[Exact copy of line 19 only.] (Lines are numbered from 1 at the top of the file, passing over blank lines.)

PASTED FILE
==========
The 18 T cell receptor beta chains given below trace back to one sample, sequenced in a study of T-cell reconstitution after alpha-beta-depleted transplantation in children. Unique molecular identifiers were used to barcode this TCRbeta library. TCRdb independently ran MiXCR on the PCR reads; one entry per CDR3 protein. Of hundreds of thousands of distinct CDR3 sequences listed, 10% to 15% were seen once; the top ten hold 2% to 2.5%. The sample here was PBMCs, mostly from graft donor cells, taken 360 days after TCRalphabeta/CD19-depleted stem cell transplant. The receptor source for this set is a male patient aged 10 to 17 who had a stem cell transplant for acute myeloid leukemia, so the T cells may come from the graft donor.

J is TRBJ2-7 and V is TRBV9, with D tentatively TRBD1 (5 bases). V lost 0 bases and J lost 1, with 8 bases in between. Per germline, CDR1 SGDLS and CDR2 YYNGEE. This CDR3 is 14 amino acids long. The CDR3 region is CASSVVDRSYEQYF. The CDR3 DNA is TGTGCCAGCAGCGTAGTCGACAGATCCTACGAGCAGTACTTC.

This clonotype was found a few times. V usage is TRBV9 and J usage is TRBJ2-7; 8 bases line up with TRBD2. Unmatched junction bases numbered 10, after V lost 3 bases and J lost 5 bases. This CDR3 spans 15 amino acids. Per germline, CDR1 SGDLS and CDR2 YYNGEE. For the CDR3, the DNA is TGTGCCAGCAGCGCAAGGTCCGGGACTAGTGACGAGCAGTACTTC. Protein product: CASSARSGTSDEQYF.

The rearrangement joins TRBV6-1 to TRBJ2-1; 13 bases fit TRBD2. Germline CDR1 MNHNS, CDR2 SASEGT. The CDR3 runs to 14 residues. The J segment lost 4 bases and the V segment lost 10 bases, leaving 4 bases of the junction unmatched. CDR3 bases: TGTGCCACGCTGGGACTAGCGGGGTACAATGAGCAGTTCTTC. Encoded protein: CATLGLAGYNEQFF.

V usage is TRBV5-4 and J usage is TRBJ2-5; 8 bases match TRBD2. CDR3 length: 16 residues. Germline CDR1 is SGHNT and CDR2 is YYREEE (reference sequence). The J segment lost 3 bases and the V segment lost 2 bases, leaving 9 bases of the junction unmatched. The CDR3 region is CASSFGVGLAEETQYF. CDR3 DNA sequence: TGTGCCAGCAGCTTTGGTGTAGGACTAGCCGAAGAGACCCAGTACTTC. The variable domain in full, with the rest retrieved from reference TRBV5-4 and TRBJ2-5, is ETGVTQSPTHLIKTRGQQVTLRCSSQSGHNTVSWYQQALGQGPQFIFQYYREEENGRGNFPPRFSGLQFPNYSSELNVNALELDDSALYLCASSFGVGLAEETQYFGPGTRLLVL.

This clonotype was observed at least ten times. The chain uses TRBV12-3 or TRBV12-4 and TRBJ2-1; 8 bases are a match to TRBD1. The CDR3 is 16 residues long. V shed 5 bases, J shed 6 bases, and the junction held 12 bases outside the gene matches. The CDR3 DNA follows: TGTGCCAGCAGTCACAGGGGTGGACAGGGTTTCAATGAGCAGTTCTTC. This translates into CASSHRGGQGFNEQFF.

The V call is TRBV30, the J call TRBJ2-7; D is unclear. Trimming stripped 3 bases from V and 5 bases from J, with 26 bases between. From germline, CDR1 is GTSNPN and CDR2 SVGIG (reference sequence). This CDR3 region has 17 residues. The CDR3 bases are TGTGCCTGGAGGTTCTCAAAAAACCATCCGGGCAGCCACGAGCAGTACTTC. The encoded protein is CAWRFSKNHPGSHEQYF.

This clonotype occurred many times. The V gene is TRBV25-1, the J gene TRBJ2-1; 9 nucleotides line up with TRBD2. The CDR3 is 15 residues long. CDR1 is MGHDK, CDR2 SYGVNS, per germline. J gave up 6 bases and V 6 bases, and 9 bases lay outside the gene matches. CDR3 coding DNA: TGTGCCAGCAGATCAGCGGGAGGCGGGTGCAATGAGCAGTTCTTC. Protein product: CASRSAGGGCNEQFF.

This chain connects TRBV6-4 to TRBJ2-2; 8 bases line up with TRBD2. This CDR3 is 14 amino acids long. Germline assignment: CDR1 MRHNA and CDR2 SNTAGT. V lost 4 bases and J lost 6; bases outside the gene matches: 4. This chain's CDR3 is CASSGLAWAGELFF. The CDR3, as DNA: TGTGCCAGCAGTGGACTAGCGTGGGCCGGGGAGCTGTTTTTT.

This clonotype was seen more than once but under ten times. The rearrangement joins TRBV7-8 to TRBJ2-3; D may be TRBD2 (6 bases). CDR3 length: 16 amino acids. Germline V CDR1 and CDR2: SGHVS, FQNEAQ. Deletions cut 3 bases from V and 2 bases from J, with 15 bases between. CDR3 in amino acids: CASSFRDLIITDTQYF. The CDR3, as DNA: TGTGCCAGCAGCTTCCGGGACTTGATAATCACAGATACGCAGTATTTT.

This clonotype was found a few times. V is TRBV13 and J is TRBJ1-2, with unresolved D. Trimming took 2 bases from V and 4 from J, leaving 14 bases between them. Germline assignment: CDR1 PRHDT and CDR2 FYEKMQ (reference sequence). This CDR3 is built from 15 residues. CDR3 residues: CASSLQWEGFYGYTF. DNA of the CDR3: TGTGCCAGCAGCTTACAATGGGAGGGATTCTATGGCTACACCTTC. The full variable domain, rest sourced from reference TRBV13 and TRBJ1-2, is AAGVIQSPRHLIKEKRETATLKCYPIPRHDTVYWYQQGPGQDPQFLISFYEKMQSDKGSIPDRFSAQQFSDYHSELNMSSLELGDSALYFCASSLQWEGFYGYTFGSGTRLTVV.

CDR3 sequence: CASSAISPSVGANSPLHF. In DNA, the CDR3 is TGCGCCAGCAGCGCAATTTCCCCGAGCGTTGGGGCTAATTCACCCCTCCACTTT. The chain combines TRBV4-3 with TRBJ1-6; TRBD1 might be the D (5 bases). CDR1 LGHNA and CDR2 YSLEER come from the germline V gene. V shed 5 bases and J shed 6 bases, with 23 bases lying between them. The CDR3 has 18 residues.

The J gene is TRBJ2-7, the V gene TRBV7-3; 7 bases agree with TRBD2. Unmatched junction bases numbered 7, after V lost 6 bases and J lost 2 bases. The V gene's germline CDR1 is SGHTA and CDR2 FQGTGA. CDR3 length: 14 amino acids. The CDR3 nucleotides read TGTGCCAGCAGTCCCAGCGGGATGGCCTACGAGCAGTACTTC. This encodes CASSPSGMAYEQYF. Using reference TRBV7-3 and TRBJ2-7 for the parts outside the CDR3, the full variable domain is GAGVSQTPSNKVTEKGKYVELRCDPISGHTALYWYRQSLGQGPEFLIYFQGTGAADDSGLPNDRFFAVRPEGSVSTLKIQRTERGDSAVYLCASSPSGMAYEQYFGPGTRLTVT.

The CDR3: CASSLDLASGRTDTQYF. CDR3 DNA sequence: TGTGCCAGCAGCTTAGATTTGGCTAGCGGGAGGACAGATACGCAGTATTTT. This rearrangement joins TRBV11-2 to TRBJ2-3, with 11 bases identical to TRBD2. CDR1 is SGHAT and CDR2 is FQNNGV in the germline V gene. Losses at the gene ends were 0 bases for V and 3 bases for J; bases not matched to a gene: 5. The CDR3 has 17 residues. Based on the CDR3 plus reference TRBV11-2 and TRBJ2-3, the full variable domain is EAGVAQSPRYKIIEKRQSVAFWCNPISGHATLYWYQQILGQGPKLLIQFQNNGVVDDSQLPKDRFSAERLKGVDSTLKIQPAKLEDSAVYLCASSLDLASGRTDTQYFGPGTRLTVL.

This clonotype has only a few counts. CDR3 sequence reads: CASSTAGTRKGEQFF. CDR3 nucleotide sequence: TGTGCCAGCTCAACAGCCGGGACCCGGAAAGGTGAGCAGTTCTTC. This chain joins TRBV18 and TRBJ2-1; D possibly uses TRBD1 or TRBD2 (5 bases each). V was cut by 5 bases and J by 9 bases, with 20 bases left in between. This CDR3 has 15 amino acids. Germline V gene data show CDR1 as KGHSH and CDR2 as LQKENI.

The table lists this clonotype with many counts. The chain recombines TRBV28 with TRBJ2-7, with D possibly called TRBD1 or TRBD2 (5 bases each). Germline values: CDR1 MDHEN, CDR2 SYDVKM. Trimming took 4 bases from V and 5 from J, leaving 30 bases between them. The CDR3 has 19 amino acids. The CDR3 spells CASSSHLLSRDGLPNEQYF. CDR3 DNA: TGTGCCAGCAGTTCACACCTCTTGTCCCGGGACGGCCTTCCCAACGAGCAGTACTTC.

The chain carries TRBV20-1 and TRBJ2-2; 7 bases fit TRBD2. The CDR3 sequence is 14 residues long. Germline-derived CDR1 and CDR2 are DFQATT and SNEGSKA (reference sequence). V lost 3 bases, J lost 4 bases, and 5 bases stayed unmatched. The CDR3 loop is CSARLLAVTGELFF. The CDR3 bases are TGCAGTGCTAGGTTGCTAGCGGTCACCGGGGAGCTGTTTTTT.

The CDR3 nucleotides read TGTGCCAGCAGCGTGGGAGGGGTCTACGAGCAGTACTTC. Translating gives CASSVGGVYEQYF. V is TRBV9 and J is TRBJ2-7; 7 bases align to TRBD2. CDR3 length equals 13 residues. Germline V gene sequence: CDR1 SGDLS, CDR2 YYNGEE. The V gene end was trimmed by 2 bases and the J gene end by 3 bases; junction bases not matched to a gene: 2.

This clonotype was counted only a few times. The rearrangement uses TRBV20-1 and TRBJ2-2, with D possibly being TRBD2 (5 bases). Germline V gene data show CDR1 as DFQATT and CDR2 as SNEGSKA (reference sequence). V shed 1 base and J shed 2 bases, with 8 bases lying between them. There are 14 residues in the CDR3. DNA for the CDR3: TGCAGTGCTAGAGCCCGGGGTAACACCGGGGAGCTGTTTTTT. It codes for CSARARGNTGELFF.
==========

This clonotype was counted only a few times. The rearrangement uses TRBV20-1 and TRBJ2-2, with D possibly being TRBD2 (5 bases). Germline V gene data show CDR1 as DFQATT and CDR2 as SNEGSKA (reference sequence). V shed 1 base and J shed 2 bases, with 8 bases lying between them. There are 14 residues in the CDR3. DNA for the CDR3: TGCAGTGCTAGAGCCCGGGGTAACACCGGGGAGCTGTTTTTT. It codes for CSARARGNTGELFF.